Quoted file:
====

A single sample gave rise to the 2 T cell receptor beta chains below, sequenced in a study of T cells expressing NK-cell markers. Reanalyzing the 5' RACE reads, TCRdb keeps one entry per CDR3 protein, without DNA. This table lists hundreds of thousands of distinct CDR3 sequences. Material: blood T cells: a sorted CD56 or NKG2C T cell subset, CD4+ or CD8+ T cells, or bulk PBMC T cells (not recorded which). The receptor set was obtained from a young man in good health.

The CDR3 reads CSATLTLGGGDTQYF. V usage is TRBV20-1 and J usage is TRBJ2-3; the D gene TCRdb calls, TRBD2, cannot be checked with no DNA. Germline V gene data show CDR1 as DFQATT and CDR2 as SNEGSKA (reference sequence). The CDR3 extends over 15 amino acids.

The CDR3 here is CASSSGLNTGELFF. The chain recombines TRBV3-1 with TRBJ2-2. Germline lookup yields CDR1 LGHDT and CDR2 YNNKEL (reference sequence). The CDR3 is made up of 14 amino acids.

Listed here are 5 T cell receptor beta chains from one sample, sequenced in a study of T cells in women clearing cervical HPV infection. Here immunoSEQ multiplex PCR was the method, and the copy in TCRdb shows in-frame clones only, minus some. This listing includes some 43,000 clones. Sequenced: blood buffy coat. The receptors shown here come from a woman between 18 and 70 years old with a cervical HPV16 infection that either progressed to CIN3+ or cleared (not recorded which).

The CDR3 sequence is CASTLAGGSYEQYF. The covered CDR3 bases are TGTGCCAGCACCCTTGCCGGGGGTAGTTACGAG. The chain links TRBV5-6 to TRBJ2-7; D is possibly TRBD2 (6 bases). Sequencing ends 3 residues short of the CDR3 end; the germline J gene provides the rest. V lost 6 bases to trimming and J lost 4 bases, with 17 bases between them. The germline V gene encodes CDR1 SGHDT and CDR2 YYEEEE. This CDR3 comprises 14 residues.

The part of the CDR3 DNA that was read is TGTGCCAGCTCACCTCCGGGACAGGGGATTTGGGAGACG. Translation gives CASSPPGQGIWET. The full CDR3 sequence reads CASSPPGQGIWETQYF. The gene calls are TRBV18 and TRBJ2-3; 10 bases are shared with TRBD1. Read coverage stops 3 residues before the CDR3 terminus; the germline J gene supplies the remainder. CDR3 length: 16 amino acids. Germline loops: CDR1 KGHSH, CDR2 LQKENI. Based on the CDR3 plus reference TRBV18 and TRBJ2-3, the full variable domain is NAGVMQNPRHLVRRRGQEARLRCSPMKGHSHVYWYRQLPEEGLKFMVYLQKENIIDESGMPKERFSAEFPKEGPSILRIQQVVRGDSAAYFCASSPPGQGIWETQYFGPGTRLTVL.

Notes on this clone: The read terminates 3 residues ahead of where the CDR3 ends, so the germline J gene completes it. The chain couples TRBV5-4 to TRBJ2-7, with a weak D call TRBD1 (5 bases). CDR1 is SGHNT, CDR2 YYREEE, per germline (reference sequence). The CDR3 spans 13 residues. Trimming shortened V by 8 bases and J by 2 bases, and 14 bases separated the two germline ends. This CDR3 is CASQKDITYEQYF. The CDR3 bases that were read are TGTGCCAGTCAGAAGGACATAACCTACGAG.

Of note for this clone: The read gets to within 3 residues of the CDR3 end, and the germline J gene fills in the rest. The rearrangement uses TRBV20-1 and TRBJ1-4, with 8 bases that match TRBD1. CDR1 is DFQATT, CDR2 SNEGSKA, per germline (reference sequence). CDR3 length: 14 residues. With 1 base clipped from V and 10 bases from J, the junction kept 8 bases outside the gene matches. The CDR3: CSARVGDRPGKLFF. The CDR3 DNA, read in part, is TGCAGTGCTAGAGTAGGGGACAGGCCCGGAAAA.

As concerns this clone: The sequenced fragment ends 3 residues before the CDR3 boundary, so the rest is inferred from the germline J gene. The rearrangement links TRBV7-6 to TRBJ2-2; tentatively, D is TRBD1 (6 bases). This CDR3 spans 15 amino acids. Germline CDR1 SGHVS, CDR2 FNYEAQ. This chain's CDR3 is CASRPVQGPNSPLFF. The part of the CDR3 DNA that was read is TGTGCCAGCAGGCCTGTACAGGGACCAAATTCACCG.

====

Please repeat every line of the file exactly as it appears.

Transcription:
A single sample gave rise to the 2 T cell receptor beta chains below, sequenced in a study of T cells expressing NK-cell markers. Reanalyzing the 5' RACE reads, TCRdb keeps one entry per CDR3 protein, without DNA. This table lists hundreds of thousands of distinct CDR3 sequences. Material: blood T cells: a sorted CD56 or NKG2C T cell subset, CD4+ or CD8+ T cells, or bulk PBMC T cells (not recorded which). The receptor set was obtained from a young man in good health.

The CDR3 reads CSATLTLGGGDTQYF. V usage is TRBV20-1 and J usage is TRBJ2-3; the D gene TCRdb calls, TRBD2, cannot be checked with no DNA. Germline V gene data show CDR1 as DFQATT and CDR2 as SNEGSKA (reference sequence). The CDR3 extends over 15 amino acids.

The CDR3 here is CASSSGLNTGELFF. The chain recombines TRBV3-1 with TRBJ2-2. Germline lookup yields CDR1 LGHDT and CDR2 YNNKEL (reference sequence). The CDR3 is made up of 14 amino acids.

Listed here are 5 T cell receptor beta chains from one sample, sequenced in a study of T cells in women clearing cervical HPV infection. Here immunoSEQ multiplex PCR was the method, and the copy in TCRdb shows in-frame clones only, minus some. This listing includes some 43,000 clones. Sequenced: blood buffy coat. The receptors shown here come from a woman between 18 and 70 years old with a cervical HPV16 infection that either progressed to CIN3+ or cleared (not recorded which).

The CDR3 sequence is CASTLAGGSYEQYF. The covered CDR3 bases are TGTGCCAGCACCCTTGCCGGGGGTAGTTACGAG. The chain links TRBV5-6 to TRBJ2-7; D is possibly TRBD2 (6 bases). Sequencing ends 3 residues short of the CDR3 end; the germline J gene provides the rest. V lost 6 bases to trimming and J lost 4 bases, with 17 bases between them. The germline V gene encodes CDR1 SGHDT and CDR2 YYEEEE. This CDR3 comprises 14 residues.

The part of the CDR3 DNA that was read is TGTGCCAGCTCACCTCCGGGACAGGGGATTTGGGAGACG. Translation gives CASSPPGQGIWET. The full CDR3 sequence reads CASSPPGQGIWETQYF. The gene calls are TRBV18 and TRBJ2-3; 10 bases are shared with TRBD1. Read coverage stops 3 residues before the CDR3 terminus; the germline J gene supplies the remainder. CDR3 length: 16 amino acids. Germline loops: CDR1 KGHSH, CDR2 LQKENI. Based on the CDR3 plus reference TRBV18 and TRBJ2-3, the full variable domain is NAGVMQNPRHLVRRRGQEARLRCSPMKGHSHVYWYRQLPEEGLKFMVYLQKENIIDESGMPKERFSAEFPKEGPSILRIQQVVRGDSAAYFCASSPPGQGIWETQYFGPGTRLTVL.

Notes on this clone: The read terminates 3 residues ahead of where the CDR3 ends, so the germline J gene completes it. The chain couples TRBV5-4 to TRBJ2-7, with a weak D call TRBD1 (5 bases). CDR1 is SGHNT, CDR2 YYREEE, per germline (reference sequence). The CDR3 spans 13 residues. Trimming shortened V by 8 bases and J by 2 bases, and 14 bases separated the two germline ends. This CDR3 is CASQKDITYEQYF. The CDR3 bases that were read are TGTGCCAGTCAGAAGGACATAACCTACGAG.

Of note for this clone: The read gets to within 3 residues of the CDR3 end, and the germline J gene fills in the rest. The rearrangement uses TRBV20-1 and TRBJ1-4, with 8 bases that match TRBD1. CDR1 is DFQATT, CDR2 SNEGSKA, per germline (reference sequence). CDR3 length: 14 residues. With 1 base clipped from V and 10 bases from J, the junction kept 8 bases outside the gene matches. The CDR3: CSARVGDRPGKLFF. The CDR3 DNA, read in part, is TGCAGTGCTAGAGTAGGGGACAGGCCCGGAAAA.

As concerns this clone: The sequenced fragment ends 3 residues before the CDR3 boundary, so the rest is inferred from the germline J gene. The rearrangement links TRBV7-6 to TRBJ2-2; tentatively, D is TRBD1 (6 bases). This CDR3 spans 15 amino acids. Germline CDR1 SGHVS, CDR2 FNYEAQ. This chain's CDR3 is CASRPVQGPNSPLFF. The part of the CDR3 DNA that was read is TGTGCCAGCAGGCCTGTACAGGGACCAAATTCACCG.